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(2nd LD) Kim Jong-il is physically, mentally healthy: U.S. commander

All Headlines 06:24 September 16, 2009

(ATTN: ADDS Clinton's remarks in paras 6-7)
By Hwang Doo-hyong

WASHINGTON, Sept. 15 (Yonhap) -- North Korean leader Kim Jong-il demonstrated that he is fit enough mentally as well as physically to control state affairs in his meeting with former U.S. President Bill Clinton last month, the commander of U.S. Pacific forces said Tuesday.

"Former President Clinton's trip to North Korea as a private citizen, that was a great intelligence for us," Adm. Timothy Keating said in a forum here hosted by the Center for Strategic and International Studies. "Kim Jong-il was upright. He appears to be cozy and entertaining reasonable discussions with the former president. We were less certain of those capabilities than we are now."

Keating was referring to Clinton's trip to Pyongyang in early August to meet with Kim for more than three hours to win the release of two American journalists held for illegal entry, a meeting that paved the way for possible rapprochement between North Korea and the U.S.

Kim extended an invitation to Stephen Bosworth, special representative for North Korea policy, and the Barack Obama administration has said it is considering sending him, with a decision just weeks away.

State Department spokesman Ian Kelly told a daily news briefing that "no decisions have been made" on Bosworth's possible Pyongyang trip, reiterating the U.S. position that "we're willing to talk to North Korea only insofar as it advances our goal of the denuclearization of the Korean Peninsula."

In a joint media availability with Uruguayan President Tabare Vazquez, Secretary of State Hillary Clinton buttressed Kelly's remarks.

"We are in the process of exploring that with our partners, but we are totally unified," she said. "The United States is not acting in any way that is not part of an agreed-upon process that has been worked out with the six-party members. But they also recognize that one of the ways we perhaps can get North Korea to engage is by explaining, directly and clearly, what the purpose is and what the possible consequences and incentives could be."

The U.S. has repeatedly insisted that any bilateral meeting should be seen as part of the six-party talks, also involving China, Russia, Japan and South Korea. Pyongyang has said it is done with those negotiations due to international sanctions after its nuclear and missile tests.

Keating said he supports international efforts to denuclearize North Korea through the multilateral dialogue, citing the instability surrounding a possible power transition to Kim Jong-il's third and youngest son, Jong-un.

"That (Kim Jong-il's meeting with Clinton) doesn't necessarily indicate what's going to happen in North Korea, for the succession plan is not clear," he said. "We continue to seek, with the State Department lead, the resumption of six-party talks for a certifiably denuclearized peninsula. We, the Pacific Command, remain firmly in support of the State Department efforts to get to certifiable denuclearization."

The possibility of a regime collapse in North Korea has been a topic of discussion since rumors surfaced last year that Kim suffered a stroke without a clear heir. In the months that followed, speculation has grown that he is grooming 26-year-old Jong-un to succeed him.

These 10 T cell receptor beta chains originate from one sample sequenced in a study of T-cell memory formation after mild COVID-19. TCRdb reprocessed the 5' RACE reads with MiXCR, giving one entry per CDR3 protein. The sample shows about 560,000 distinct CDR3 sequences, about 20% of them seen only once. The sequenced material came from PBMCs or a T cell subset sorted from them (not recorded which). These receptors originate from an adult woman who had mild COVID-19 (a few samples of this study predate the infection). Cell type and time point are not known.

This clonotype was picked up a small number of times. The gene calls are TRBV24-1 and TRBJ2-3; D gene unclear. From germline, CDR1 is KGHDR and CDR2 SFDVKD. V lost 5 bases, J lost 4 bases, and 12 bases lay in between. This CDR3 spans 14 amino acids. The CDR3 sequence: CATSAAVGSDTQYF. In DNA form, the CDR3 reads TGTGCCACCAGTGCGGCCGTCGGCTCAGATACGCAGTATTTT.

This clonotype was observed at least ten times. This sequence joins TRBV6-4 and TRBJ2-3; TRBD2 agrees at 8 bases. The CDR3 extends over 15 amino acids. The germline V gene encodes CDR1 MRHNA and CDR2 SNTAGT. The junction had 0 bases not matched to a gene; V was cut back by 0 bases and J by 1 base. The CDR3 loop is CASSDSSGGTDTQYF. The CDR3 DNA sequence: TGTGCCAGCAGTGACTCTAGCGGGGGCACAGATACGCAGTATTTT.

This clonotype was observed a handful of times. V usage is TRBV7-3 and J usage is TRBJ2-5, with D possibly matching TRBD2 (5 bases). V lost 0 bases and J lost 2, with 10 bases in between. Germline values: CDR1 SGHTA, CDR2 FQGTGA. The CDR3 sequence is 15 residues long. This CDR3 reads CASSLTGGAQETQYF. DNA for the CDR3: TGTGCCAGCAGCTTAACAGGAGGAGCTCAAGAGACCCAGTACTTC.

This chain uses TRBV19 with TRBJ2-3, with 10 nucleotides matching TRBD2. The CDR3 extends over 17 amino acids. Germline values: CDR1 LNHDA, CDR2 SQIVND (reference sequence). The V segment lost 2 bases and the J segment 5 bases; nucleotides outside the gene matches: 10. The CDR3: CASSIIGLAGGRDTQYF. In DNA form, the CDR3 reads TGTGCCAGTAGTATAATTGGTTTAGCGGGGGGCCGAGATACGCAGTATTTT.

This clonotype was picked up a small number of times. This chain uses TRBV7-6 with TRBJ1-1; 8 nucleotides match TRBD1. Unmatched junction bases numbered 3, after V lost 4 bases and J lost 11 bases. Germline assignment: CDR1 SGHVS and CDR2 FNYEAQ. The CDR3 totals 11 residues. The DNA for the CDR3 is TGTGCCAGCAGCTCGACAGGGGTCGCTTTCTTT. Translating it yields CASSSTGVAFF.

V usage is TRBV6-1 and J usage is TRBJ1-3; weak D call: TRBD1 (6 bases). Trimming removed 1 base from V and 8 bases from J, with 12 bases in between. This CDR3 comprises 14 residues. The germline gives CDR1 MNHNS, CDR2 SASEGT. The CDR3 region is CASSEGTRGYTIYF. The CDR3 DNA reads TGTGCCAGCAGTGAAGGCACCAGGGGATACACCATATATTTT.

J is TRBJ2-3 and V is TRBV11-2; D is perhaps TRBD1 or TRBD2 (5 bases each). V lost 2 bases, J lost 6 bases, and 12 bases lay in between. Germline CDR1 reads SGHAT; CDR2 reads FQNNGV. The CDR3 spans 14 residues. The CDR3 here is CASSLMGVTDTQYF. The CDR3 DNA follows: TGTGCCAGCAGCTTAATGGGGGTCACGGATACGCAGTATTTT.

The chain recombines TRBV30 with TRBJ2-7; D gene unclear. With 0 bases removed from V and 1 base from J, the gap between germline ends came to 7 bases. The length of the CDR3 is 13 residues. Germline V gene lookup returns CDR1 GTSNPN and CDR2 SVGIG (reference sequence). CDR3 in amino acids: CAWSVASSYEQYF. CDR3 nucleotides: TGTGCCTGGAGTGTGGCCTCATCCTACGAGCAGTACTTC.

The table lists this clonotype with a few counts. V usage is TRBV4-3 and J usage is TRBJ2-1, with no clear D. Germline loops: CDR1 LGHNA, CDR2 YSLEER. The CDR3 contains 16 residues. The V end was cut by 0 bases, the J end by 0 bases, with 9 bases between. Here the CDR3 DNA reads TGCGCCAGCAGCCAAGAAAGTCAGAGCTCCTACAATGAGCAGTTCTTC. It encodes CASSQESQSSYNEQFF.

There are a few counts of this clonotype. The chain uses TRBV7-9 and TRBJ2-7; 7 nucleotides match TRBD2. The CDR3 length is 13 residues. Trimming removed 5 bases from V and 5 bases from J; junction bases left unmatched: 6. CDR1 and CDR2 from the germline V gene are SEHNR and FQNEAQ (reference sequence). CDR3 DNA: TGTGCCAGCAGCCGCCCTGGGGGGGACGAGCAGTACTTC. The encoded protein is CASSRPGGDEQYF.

Keating said in July that the U.S. has come up with scenarios to cope with any contingency in North Korea in the event of the death of the ailing leader.

"We are prepared to execute a wide range of options in concert with allies in South Korea and in discussions through (the Department of) State, which would have the lead, with countries in the region, and internationally if necessary," he said. "I don't think it is axiomatic that the departure of Kim Jong-il means a national security crisis. We'd hope it wouldn't. But we are going to be prepared if it does mean that."

U.S. Secretary of State Hillary Clinton in February has also touched on the sensitive issue of North Korea's possible leadership change. "There is an increasing amount of pressure because, if there is succession, even if it is a peaceful succession, that creates even more uncertainty and it also may encourage behaviors that are even more provocative as a way to consolidate power within the society."

In previewing the 2010 Quadrennial Defense Review, the first to be released under the Obama administration, a CSIS report said last month that a government team is examining several scenarios, including "regime collapse in North Korea." The U.S. reportedly has reached out to China for guidance, but the Beijing government refused to discuss the possibility of a regime change or collapse in the North, apparently to avoid provoking its ally.

Keating said that his command is ready for any contingencies in North Korea, including nuclear weapons tests and missile launches.

"We watch North Korea as carefully as we can," he said. "North Korea will conduct activities that are perplexing in some ways... Whatever military action and position and capabilities are necessary, we are prepared to provide it."

He reconfirmed the target date of 2012 for the transfer of wartime operational control of South Korean troops back to Seoul.

"We have been firm and consistent in holding ourselves and our Republic of Korea allies to that agreement," he said.

Some conservatives demand a possible delay in the transfer, citing a lack of readiness on the part of South Korean troops to confront a nuclear-armed North Korea.

The admiral, however, said South Korean troops are fully capable.

"It is from our position desirable," he said. "It is achievable. And so we'll get there. We are conducting significant exercises with ROK allies." ROK stands for South Korea's official name, the Republic of Korea.


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